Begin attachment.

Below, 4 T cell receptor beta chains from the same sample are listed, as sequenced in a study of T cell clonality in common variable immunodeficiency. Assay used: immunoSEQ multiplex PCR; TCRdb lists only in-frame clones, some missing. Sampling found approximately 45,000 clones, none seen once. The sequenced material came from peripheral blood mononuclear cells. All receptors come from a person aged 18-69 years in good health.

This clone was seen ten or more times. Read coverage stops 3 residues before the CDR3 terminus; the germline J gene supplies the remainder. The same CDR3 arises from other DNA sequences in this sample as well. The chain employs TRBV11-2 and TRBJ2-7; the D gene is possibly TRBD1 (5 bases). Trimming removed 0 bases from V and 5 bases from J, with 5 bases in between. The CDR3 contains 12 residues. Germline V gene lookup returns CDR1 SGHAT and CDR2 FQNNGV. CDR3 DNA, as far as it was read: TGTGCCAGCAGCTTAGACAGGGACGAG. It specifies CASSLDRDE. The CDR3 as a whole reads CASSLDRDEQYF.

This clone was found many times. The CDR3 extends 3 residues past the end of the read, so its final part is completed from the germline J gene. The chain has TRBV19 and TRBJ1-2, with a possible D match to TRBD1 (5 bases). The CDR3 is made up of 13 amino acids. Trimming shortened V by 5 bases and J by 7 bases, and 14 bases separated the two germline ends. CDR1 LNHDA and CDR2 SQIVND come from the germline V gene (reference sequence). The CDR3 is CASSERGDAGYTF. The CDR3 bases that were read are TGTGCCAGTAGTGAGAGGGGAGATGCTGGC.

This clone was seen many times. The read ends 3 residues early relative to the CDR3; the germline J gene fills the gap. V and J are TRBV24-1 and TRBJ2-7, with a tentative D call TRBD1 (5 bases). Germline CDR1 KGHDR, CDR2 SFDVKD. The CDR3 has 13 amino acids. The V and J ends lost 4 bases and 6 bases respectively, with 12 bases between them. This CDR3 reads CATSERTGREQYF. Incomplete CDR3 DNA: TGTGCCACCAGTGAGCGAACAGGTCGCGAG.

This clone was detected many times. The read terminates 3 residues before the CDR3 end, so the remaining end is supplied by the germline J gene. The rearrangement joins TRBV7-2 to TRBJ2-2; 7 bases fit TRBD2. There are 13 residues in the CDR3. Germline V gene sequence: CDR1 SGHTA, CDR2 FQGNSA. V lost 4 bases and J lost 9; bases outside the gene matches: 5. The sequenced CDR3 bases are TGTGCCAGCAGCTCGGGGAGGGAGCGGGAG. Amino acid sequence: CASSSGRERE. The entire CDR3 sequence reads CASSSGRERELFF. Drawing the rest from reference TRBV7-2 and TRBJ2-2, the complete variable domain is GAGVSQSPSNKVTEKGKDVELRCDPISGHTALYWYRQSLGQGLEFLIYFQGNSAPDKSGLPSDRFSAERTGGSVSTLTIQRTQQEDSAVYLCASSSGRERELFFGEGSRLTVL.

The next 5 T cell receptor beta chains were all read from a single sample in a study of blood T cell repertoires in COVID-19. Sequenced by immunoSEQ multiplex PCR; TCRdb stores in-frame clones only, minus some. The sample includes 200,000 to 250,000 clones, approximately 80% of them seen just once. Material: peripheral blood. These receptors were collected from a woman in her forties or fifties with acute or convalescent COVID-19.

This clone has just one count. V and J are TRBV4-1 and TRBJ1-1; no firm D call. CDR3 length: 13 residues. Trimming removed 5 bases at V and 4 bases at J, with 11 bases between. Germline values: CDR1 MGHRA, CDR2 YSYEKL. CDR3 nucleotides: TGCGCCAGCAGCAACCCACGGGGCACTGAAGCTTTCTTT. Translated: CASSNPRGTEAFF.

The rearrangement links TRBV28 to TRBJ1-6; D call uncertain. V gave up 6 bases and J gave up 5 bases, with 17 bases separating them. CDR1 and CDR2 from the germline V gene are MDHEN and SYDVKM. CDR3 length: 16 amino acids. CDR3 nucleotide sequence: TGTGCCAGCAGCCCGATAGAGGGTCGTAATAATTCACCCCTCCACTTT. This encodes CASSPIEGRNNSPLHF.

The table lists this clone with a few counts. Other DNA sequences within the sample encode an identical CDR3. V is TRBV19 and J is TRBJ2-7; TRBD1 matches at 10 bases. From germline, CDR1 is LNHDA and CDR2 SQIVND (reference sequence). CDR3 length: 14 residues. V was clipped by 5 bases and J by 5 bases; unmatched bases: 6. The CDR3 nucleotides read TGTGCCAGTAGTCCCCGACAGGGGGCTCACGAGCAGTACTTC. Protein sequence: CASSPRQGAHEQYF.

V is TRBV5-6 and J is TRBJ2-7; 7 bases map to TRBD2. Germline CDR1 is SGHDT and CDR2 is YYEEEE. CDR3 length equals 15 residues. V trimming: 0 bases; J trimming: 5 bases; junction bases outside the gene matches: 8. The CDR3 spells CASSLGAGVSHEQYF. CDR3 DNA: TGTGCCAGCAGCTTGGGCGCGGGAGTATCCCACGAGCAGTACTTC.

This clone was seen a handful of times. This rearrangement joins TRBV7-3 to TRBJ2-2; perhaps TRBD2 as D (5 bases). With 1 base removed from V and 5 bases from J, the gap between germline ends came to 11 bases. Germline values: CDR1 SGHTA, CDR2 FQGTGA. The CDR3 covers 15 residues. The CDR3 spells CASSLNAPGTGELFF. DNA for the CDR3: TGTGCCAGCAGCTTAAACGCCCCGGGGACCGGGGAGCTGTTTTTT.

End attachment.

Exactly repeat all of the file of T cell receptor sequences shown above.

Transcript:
Below, 4 T cell receptor beta chains from the same sample are listed, as sequenced in a study of T cell clonality in common variable immunodeficiency. Assay used: immunoSEQ multiplex PCR; TCRdb lists only in-frame clones, some missing. Sampling found approximately 45,000 clones, none seen once. The sequenced material came from peripheral blood mononuclear cells. All receptors come from a person aged 18-69 years in good health.

This clone was seen ten or more times. Read coverage stops 3 residues before the CDR3 terminus; the germline J gene supplies the remainder. The same CDR3 arises from other DNA sequences in this sample as well. The chain employs TRBV11-2 and TRBJ2-7; the D gene is possibly TRBD1 (5 bases). Trimming removed 0 bases from V and 5 bases from J, with 5 bases in between. The CDR3 contains 12 residues. Germline V gene lookup returns CDR1 SGHAT and CDR2 FQNNGV. CDR3 DNA, as far as it was read: TGTGCCAGCAGCTTAGACAGGGACGAG. It specifies CASSLDRDE. The CDR3 as a whole reads CASSLDRDEQYF.

This clone was found many times. The CDR3 extends 3 residues past the end of the read, so its final part is completed from the germline J gene. The chain has TRBV19 and TRBJ1-2, with a possible D match to TRBD1 (5 bases). The CDR3 is made up of 13 amino acids. Trimming shortened V by 5 bases and J by 7 bases, and 14 bases separated the two germline ends. CDR1 LNHDA and CDR2 SQIVND come from the germline V gene (reference sequence). The CDR3 is CASSERGDAGYTF. The CDR3 bases that were read are TGTGCCAGTAGTGAGAGGGGAGATGCTGGC.

This clone was seen many times. The read ends 3 residues early relative to the CDR3; the germline J gene fills the gap. V and J are TRBV24-1 and TRBJ2-7, with a tentative D call TRBD1 (5 bases). Germline CDR1 KGHDR, CDR2 SFDVKD. The CDR3 has 13 amino acids. The V and J ends lost 4 bases and 6 bases respectively, with 12 bases between them. This CDR3 reads CATSERTGREQYF. Incomplete CDR3 DNA: TGTGCCACCAGTGAGCGAACAGGTCGCGAG.

This clone was detected many times. The read terminates 3 residues before the CDR3 end, so the remaining end is supplied by the germline J gene. The rearrangement joins TRBV7-2 to TRBJ2-2; 7 bases fit TRBD2. There are 13 residues in the CDR3. Germline V gene sequence: CDR1 SGHTA, CDR2 FQGNSA. V lost 4 bases and J lost 9; bases outside the gene matches: 5. The sequenced CDR3 bases are TGTGCCAGCAGCTCGGGGAGGGAGCGGGAG. Amino acid sequence: CASSSGRERE. The entire CDR3 sequence reads CASSSGRERELFF. Drawing the rest from reference TRBV7-2 and TRBJ2-2, the complete variable domain is GAGVSQSPSNKVTEKGKDVELRCDPISGHTALYWYRQSLGQGLEFLIYFQGNSAPDKSGLPSDRFSAERTGGSVSTLTIQRTQQEDSAVYLCASSSGRERELFFGEGSRLTVL.

The next 5 T cell receptor beta chains were all read from a single sample in a study of blood T cell repertoires in COVID-19. Sequenced by immunoSEQ multiplex PCR; TCRdb stores in-frame clones only, minus some. The sample includes 200,000 to 250,000 clones, approximately 80% of them seen just once. Material: peripheral blood. These receptors were collected from a woman in her forties or fifties with acute or convalescent COVID-19.

This clone has just one count. V and J are TRBV4-1 and TRBJ1-1; no firm D call. CDR3 length: 13 residues. Trimming removed 5 bases at V and 4 bases at J, with 11 bases between. Germline values: CDR1 MGHRA, CDR2 YSYEKL. CDR3 nucleotides: TGCGCCAGCAGCAACCCACGGGGCACTGAAGCTTTCTTT. Translated: CASSNPRGTEAFF.

The rearrangement links TRBV28 to TRBJ1-6; D call uncertain. V gave up 6 bases and J gave up 5 bases, with 17 bases separating them. CDR1 and CDR2 from the germline V gene are MDHEN and SYDVKM. CDR3 length: 16 amino acids. CDR3 nucleotide sequence: TGTGCCAGCAGCCCGATAGAGGGTCGTAATAATTCACCCCTCCACTTT. This encodes CASSPIEGRNNSPLHF.

The table lists this clone with a few counts. Other DNA sequences within the sample encode an identical CDR3. V is TRBV19 and J is TRBJ2-7; TRBD1 matches at 10 bases. From germline, CDR1 is LNHDA and CDR2 SQIVND (reference sequence). CDR3 length: 14 residues. V was clipped by 5 bases and J by 5 bases; unmatched bases: 6. The CDR3 nucleotides read TGTGCCAGTAGTCCCCGACAGGGGGCTCACGAGCAGTACTTC. Protein sequence: CASSPRQGAHEQYF.

V is TRBV5-6 and J is TRBJ2-7; 7 bases map to TRBD2. Germline CDR1 is SGHDT and CDR2 is YYEEEE. CDR3 length equals 15 residues. V trimming: 0 bases; J trimming: 5 bases; junction bases outside the gene matches: 8. The CDR3 spells CASSLGAGVSHEQYF. CDR3 DNA: TGTGCCAGCAGCTTGGGCGCGGGAGTATCCCACGAGCAGTACTTC.

This clone was seen a handful of times. This rearrangement joins TRBV7-3 to TRBJ2-2; perhaps TRBD2 as D (5 bases). With 1 base removed from V and 5 bases from J, the gap between germline ends came to 11 bases. Germline values: CDR1 SGHTA, CDR2 FQGTGA. The CDR3 covers 15 residues. The CDR3 spells CASSLNAPGTGELFF. DNA for the CDR3: TGTGCCAGCAGCTTAAACGCCCCGGGGACCGGGGAGCTGTTTTTT.